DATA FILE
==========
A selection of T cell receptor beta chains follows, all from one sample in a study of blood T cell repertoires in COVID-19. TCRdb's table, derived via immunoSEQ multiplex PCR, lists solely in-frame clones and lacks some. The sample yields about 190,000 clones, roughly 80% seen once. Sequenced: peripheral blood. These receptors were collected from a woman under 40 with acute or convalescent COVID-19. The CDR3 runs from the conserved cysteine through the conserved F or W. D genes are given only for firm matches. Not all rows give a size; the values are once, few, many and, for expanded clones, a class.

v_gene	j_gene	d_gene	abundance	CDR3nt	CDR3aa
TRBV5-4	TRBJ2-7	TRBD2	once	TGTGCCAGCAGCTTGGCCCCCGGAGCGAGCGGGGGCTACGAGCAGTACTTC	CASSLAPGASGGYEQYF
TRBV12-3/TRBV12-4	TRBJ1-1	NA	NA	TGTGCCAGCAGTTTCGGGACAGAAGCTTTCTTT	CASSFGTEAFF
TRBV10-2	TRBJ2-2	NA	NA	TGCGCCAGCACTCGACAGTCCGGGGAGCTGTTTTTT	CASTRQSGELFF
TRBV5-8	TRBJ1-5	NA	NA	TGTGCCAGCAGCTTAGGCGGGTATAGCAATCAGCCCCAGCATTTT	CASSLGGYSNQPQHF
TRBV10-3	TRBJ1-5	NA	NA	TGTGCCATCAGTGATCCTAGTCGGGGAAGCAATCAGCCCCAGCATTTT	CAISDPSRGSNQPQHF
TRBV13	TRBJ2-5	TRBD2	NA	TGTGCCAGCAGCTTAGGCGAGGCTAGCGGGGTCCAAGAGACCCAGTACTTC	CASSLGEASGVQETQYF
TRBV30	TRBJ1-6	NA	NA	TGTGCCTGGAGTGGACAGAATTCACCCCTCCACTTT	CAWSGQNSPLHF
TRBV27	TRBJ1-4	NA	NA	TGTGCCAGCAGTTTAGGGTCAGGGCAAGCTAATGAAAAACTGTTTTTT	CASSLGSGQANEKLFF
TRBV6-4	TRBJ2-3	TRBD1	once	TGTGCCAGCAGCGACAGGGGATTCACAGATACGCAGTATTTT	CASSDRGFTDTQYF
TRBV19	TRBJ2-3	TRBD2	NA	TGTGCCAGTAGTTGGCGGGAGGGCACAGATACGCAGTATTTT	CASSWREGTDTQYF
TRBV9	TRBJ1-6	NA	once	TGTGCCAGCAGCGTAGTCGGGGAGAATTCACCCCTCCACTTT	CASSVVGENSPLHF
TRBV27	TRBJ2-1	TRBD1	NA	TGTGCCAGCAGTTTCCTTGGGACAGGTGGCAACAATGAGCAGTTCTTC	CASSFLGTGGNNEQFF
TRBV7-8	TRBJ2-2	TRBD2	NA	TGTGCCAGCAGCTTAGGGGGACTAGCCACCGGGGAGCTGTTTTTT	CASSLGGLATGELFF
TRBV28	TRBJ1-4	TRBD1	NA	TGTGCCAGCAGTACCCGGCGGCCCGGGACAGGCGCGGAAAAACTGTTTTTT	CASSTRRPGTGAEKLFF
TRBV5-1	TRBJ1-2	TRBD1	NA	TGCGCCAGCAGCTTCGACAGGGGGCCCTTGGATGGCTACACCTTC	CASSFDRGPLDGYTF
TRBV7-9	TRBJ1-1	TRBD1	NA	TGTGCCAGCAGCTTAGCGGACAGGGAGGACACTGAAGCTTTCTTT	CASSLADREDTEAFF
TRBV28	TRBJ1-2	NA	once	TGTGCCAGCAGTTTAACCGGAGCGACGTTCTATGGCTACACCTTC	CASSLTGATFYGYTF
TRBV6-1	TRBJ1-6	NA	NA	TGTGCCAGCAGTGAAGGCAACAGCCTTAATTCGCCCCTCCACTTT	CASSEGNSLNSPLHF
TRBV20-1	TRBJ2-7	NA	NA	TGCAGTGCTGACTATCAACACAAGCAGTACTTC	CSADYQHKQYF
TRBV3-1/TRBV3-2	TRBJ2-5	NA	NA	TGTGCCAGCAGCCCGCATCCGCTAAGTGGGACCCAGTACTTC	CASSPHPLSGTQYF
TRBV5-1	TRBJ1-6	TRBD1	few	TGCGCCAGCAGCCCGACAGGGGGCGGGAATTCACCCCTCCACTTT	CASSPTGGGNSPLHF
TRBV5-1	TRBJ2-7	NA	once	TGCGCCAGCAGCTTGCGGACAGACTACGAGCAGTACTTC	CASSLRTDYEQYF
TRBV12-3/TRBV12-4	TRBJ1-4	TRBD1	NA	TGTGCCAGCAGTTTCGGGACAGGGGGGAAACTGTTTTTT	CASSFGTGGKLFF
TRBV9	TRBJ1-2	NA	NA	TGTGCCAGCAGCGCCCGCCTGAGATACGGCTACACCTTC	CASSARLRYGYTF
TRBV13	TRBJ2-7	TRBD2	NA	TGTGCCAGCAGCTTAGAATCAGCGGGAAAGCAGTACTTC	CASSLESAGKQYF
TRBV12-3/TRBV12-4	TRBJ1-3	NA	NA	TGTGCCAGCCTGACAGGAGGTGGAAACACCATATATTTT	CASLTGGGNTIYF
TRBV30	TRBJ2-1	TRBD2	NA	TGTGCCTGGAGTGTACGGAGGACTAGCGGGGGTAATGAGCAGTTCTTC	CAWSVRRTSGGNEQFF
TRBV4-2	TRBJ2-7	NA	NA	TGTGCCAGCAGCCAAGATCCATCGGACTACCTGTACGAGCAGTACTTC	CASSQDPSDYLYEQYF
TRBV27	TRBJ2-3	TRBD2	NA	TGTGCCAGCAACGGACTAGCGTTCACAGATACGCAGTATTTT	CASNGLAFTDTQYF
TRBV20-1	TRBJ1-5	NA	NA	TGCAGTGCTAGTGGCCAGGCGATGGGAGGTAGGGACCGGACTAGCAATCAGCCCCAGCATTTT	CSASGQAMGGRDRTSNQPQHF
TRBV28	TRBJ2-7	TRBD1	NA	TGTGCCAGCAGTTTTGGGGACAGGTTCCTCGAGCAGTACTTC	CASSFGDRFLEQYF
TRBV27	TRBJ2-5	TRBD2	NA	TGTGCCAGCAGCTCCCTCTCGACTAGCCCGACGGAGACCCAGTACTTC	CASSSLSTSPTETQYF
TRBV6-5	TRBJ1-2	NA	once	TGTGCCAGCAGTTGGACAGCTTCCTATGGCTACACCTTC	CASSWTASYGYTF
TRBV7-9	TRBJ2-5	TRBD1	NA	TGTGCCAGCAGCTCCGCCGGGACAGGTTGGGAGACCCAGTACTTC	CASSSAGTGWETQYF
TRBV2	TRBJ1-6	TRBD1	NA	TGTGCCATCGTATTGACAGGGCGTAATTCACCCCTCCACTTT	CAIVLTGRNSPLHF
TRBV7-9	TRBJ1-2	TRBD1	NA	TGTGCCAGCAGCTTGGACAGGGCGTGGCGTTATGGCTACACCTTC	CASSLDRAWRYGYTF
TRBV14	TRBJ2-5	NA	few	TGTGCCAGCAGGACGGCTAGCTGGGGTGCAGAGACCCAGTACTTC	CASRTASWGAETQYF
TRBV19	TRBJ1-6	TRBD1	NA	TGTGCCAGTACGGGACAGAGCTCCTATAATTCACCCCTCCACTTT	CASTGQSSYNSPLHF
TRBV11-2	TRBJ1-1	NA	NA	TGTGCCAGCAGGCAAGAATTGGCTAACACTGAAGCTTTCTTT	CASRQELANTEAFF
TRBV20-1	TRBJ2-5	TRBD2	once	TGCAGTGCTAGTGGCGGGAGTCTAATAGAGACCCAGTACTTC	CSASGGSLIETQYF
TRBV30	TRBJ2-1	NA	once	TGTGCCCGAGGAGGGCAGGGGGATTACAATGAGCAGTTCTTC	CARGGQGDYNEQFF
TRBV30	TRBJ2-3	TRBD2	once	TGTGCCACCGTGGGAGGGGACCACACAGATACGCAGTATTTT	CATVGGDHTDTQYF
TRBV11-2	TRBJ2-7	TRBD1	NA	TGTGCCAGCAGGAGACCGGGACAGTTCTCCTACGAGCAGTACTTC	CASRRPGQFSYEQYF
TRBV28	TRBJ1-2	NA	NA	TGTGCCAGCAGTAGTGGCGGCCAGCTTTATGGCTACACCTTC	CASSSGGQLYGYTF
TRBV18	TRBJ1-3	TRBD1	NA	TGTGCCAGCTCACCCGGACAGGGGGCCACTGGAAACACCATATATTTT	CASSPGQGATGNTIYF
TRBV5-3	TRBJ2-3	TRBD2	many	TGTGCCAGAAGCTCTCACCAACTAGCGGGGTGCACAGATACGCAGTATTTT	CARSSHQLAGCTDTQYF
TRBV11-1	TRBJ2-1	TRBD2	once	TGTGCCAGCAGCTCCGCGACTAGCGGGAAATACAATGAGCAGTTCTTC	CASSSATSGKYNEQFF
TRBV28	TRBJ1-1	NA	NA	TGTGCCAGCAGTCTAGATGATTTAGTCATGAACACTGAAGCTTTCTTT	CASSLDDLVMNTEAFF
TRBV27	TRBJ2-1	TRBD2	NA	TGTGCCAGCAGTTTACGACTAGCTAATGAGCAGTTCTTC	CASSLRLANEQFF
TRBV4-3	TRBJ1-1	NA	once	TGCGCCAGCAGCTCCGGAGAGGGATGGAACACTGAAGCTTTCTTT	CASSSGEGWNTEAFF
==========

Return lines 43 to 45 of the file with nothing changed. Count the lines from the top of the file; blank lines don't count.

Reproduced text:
TRBV30	TRBJ2-1	NA	once	TGTGCCCGAGGAGGGCAGGGGGATTACAATGAGCAGTTCTTC	CARGGQGDYNEQFF
TRBV30	TRBJ2-3	TRBD2	once	TGTGCCACCGTGGGAGGGGACCACACAGATACGCAGTATTTT	CATVGGDHTDTQYF
TRBV11-2	TRBJ2-7	TRBD1	NA	TGTGCCAGCAGGAGACCGGGACAGTTCTCCTACGAGCAGTACTTC	CASRRPGQFSYEQYF